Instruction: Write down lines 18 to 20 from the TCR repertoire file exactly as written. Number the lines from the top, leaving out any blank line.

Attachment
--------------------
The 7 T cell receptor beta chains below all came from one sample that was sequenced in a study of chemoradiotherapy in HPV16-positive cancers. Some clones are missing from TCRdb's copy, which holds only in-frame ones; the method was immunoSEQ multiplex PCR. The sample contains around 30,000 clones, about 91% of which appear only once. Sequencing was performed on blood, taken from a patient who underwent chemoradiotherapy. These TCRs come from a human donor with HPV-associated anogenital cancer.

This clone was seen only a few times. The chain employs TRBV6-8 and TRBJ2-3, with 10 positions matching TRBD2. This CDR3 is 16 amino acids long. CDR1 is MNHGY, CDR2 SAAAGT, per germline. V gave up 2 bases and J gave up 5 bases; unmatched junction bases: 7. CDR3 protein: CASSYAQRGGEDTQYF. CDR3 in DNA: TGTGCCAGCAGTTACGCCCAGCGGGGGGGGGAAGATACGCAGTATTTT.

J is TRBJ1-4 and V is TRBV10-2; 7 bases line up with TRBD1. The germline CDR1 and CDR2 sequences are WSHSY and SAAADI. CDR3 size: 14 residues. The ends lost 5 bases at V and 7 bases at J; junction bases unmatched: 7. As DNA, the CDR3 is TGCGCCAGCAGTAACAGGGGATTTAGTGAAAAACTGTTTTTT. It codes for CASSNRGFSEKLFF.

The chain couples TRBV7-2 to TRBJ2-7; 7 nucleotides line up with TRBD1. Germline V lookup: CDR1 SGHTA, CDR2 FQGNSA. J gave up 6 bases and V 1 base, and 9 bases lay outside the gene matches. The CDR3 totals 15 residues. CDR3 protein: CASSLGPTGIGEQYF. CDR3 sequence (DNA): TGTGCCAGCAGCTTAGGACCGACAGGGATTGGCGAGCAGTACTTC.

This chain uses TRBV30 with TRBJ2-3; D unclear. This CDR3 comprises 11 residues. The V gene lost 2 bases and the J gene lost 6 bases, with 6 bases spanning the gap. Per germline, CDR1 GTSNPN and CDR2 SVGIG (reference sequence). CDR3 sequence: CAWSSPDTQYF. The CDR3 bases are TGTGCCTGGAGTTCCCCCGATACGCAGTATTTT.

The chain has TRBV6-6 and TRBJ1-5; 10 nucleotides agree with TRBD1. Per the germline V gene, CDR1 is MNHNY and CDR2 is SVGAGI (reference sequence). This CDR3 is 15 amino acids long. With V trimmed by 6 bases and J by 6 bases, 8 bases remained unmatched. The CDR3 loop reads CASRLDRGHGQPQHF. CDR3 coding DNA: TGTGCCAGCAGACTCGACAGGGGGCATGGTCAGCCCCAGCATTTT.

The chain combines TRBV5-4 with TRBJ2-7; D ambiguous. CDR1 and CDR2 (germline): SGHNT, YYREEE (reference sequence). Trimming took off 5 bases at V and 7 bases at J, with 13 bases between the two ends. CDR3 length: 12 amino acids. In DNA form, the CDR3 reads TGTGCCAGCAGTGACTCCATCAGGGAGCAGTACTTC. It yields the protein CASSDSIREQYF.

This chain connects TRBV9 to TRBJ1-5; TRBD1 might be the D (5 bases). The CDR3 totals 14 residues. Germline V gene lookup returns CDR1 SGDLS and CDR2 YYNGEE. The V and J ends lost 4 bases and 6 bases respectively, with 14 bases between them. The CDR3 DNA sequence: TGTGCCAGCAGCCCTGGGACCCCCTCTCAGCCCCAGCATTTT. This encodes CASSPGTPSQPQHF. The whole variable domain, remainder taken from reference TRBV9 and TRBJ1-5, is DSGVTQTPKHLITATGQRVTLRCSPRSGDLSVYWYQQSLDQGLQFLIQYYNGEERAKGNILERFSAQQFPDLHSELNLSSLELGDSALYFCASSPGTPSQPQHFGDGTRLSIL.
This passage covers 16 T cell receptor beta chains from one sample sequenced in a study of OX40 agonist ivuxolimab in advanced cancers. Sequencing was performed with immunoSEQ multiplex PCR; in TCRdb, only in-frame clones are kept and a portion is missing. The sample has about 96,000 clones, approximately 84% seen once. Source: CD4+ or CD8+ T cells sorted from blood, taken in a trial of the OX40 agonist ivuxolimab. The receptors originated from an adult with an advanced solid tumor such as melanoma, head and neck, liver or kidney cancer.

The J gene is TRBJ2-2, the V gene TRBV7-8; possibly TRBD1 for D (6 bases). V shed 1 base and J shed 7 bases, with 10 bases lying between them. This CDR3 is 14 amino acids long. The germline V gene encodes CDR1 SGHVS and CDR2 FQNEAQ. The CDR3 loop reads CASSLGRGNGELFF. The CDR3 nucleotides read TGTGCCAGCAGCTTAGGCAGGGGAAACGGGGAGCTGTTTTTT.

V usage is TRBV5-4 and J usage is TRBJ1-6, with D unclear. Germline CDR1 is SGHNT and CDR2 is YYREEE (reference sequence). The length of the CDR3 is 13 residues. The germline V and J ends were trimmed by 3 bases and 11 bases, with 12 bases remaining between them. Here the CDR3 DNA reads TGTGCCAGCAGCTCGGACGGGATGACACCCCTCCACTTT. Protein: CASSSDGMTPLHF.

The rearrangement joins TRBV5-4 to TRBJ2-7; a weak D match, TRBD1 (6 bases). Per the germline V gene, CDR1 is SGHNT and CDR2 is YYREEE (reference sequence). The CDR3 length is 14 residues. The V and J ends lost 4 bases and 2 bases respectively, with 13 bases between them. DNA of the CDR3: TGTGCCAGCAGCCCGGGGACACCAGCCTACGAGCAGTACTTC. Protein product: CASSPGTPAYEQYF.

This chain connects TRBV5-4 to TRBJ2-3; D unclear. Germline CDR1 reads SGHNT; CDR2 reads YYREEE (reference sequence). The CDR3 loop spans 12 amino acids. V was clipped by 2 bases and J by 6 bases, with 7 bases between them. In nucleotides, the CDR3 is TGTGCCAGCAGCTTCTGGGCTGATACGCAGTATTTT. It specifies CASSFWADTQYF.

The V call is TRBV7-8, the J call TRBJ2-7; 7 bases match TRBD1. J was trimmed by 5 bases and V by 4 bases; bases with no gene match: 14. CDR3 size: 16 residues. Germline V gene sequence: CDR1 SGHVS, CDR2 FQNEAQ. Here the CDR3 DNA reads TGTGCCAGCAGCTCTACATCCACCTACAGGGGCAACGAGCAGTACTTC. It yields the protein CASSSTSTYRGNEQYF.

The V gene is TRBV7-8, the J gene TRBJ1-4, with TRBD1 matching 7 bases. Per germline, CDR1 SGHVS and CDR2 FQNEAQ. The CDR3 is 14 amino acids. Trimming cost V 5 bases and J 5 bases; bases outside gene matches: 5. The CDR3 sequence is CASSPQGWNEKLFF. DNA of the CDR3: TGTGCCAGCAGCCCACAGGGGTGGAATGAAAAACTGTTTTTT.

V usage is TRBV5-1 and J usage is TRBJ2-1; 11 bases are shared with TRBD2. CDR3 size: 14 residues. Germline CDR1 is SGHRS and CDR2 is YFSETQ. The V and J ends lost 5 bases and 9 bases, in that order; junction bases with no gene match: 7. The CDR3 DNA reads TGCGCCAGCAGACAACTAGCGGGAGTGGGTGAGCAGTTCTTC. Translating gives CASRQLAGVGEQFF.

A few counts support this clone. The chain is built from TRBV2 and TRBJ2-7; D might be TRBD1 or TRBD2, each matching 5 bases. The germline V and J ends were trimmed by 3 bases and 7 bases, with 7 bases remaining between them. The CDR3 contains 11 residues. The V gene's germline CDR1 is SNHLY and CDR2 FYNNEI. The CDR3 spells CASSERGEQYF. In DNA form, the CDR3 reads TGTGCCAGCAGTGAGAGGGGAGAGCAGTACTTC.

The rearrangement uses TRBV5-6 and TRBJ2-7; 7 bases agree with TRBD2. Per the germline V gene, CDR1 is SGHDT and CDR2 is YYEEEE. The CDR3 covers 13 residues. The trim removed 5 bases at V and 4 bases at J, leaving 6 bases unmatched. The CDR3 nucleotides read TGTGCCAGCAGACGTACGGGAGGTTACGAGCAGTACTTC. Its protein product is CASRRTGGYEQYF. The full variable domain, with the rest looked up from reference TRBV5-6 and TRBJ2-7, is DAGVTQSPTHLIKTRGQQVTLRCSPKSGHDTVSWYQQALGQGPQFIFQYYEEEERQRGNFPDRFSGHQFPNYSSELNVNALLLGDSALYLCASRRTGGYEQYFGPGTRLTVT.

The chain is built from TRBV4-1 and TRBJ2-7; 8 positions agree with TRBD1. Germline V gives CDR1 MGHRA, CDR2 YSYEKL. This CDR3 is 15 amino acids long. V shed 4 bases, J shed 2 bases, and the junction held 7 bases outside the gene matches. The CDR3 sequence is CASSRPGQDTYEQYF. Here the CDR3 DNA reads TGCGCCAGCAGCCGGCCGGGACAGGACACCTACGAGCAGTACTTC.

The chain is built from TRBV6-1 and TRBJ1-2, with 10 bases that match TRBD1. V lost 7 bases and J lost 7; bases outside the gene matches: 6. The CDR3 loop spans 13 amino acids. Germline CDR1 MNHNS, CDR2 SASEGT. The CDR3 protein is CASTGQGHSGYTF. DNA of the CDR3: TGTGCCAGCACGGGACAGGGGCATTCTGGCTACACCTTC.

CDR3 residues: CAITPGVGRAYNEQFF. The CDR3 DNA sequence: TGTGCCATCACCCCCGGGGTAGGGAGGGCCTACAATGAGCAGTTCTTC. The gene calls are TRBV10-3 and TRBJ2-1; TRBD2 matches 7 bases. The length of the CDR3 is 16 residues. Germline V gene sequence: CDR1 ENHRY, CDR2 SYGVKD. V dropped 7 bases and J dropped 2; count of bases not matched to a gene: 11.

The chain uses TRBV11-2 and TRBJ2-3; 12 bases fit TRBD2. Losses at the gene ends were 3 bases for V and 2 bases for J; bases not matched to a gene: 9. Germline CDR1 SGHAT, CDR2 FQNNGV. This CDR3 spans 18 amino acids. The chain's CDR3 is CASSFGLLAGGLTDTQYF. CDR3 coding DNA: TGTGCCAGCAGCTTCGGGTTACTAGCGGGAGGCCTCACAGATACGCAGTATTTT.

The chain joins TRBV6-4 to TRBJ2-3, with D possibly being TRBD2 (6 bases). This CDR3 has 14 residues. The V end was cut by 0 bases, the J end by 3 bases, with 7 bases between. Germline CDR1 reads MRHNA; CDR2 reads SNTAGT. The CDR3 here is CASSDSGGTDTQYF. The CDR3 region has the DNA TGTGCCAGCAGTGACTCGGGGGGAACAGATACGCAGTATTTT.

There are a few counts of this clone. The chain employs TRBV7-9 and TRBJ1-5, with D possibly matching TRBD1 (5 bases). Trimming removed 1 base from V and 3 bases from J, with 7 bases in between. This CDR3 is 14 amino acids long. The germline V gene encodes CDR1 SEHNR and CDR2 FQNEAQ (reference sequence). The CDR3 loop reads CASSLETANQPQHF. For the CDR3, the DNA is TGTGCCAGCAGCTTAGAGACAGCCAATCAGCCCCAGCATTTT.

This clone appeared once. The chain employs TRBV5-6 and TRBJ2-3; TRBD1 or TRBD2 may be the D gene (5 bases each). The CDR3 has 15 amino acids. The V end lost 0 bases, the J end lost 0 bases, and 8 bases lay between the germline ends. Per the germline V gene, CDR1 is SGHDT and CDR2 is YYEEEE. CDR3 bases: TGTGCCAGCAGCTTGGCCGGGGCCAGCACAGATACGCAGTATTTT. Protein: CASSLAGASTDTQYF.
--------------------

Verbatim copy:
The rearrangement uses TRBV5-6 and TRBJ2-7; 7 bases agree with TRBD2. Per the germline V gene, CDR1 is SGHDT and CDR2 is YYEEEE. The CDR3 covers 13 residues. The trim removed 5 bases at V and 4 bases at J, leaving 6 bases unmatched. The CDR3 nucleotides read TGTGCCAGCAGACGTACGGGAGGTTACGAGCAGTACTTC. Its protein product is CASRRTGGYEQYF. The full variable domain, with the rest looked up from reference TRBV5-6 and TRBJ2-7, is DAGVTQSPTHLIKTRGQQVTLRCSPKSGHDTVSWYQQALGQGPQFIFQYYEEEERQRGNFPDRFSGHQFPNYSSELNVNALLLGDSALYLCASRRTGGYEQYFGPGTRLTVT.

The chain is built from TRBV4-1 and TRBJ2-7; 8 positions agree with TRBD1. Germline V gives CDR1 MGHRA, CDR2 YSYEKL. This CDR3 is 15 amino acids long. V shed 4 bases, J shed 2 bases, and the junction held 7 bases outside the gene matches. The CDR3 sequence is CASSRPGQDTYEQYF. Here the CDR3 DNA reads TGCGCCAGCAGCCGGCCGGGACAGGACACCTACGAGCAGTACTTC.

The chain is built from TRBV6-1 and TRBJ1-2, with 10 bases that match TRBD1. V lost 7 bases and J lost 7; bases outside the gene matches: 6. The CDR3 loop spans 13 amino acids. Germline CDR1 MNHNS, CDR2 SASEGT. The CDR3 protein is CASTGQGHSGYTF. DNA of the CDR3: TGTGCCAGCACGGGACAGGGGCATTCTGGCTACACCTTC.